EU leaders on Thursday (15 October) said they will decide on a more stringent climate target for 2030 at a summit in December, leaving more time to forge a united European response to climate change.
Ambitious climate goals are backed by big EU powers including France and Germany, as well as many major businesses, but face resistance from eastern member states still dependent on coal for energy.
The 27 leaders meeting in Brussels said they will return to the issue “with the aim of agreeing on a new emission reduction target for 2030,” conclusions from the summit said.
As part of its commitments to Paris Climate Agreement, the EU has pledged to being climate-neutral by 2050 when it would offset or capture more greenhouse gas than it emits.
However, the current interim target for 2030 – a 40% reduction in CO2 emissions compared to 1990 – is not sufficient to achieve the goal.
The European Commission, the EU’s executive arm, has therefore proposed a target of at least 55%, while the European Parliament has gone even further with 60%.
EU Commission to conduct “in-depth consultations with member states”
Germany, which holds the rotating EU presidency, decided to postpone a possible agreement to the summit on December 10.
Eleven countries, including France, Spain and the Netherlands, expressed their support for a reduction of “at least 55%” in a joint letter on Wednesday.
But several Eastern European countries are opposed, including Poland, which is still heavily dependent on coal and refuses to commit to carbon neutrality.
Leaders agreed to postpone the deal until countries have more information on the national impact of the target. That could placate Poland, which has said it cannot back a new climate goal without this analysis.
The Council of EU leaders “invites the Commission to conduct in-depth consultations with member states to assess the specific situations and to provide more information about the impact at member states’ level,” a joint statement said.
“We are not sure, even roughly, what the cost would be for individual countries,” said an official from a country that has not yet pledged support for the 55% emissions-cutting goal.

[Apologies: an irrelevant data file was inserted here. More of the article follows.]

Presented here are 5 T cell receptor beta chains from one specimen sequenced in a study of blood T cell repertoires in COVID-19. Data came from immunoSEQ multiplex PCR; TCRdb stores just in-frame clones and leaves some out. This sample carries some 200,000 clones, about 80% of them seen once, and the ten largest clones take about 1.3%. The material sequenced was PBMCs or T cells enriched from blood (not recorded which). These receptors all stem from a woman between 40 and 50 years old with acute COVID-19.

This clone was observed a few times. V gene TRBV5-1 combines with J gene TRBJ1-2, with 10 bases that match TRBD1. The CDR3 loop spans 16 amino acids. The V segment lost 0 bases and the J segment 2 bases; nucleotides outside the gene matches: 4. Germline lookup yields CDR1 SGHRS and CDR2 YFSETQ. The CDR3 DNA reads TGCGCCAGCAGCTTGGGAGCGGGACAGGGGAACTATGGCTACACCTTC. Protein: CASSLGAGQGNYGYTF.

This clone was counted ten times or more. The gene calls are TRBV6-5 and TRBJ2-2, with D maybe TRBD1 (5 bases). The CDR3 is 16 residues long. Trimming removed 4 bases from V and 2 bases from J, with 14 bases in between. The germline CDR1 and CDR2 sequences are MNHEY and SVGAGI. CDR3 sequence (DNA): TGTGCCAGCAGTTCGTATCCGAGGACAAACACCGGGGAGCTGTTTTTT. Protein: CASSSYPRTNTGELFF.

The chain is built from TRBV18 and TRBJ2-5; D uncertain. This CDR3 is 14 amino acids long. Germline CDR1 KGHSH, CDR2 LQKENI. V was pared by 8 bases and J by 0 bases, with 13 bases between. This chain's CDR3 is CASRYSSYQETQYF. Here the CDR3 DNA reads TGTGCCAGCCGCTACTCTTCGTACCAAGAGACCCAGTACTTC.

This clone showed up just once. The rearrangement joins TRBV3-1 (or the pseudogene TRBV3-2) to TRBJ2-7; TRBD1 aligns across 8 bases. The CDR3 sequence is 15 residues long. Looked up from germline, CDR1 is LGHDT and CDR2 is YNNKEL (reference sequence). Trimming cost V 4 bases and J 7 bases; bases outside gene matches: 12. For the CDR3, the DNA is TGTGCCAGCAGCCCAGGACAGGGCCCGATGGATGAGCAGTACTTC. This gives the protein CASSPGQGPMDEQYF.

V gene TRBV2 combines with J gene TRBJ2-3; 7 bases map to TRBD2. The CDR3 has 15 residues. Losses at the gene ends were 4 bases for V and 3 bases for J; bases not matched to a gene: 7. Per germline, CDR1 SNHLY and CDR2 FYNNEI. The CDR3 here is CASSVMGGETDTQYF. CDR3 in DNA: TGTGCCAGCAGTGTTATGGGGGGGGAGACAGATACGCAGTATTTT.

But if the EU allocates sufficient funds from its next budget to help carbon-intensive countries meet the goal, “then we will not get in the way of the consensus” in December, the official said.
The summit also confirmed the 2030 emissions-cutting goal would be met “collectively” at the EU level, allowing some countries to overshoot target if others meet it early. This could help convince the Czech Republic, which said on Thursday it could support an EU-wide 55% emissions cut by 2030, but that it could not achieve that goal at a national level.
“Every country has a different energy mix and we have to take it into consideration. So if we agree on a 55% average in the EU, the Czech Republic doesn’t have any problem,” Prime Minister Andrej Babis said. “Some countries could reduce (their emissions) more. But we, the Czech Republic, will not achieve it,” he added.
Before the summit, Czech officials also said Prague was ready to back the 55% target provided the European Commission does not block the government’s plans to support the construction of new nuclear power reactors in Dukovany.
Bulgarian Prime Minister Boiko Borissov, for his part, pointed to the economic cost to his country’s mining sector: “Our preliminary calculations suggest that a 40% cut is a ceiling,” he warned.
The holdout states are expected to ask for additional funding, through an EU Just Transition Fund worth €17.5 billion, and greater scope for state aid to finance the energy transition, including the construction of new gas facilities and nuclear power plants.
“All member states will participate in this effort, taking into account national circumstances and considerations of fairness and solidarity,” the summit’s conclusions said.
The EU’s new 2030 target plan is would usher in sweeping changes to EU policies, including tighter car emissions standards and higher carbon costs for industry and airlines.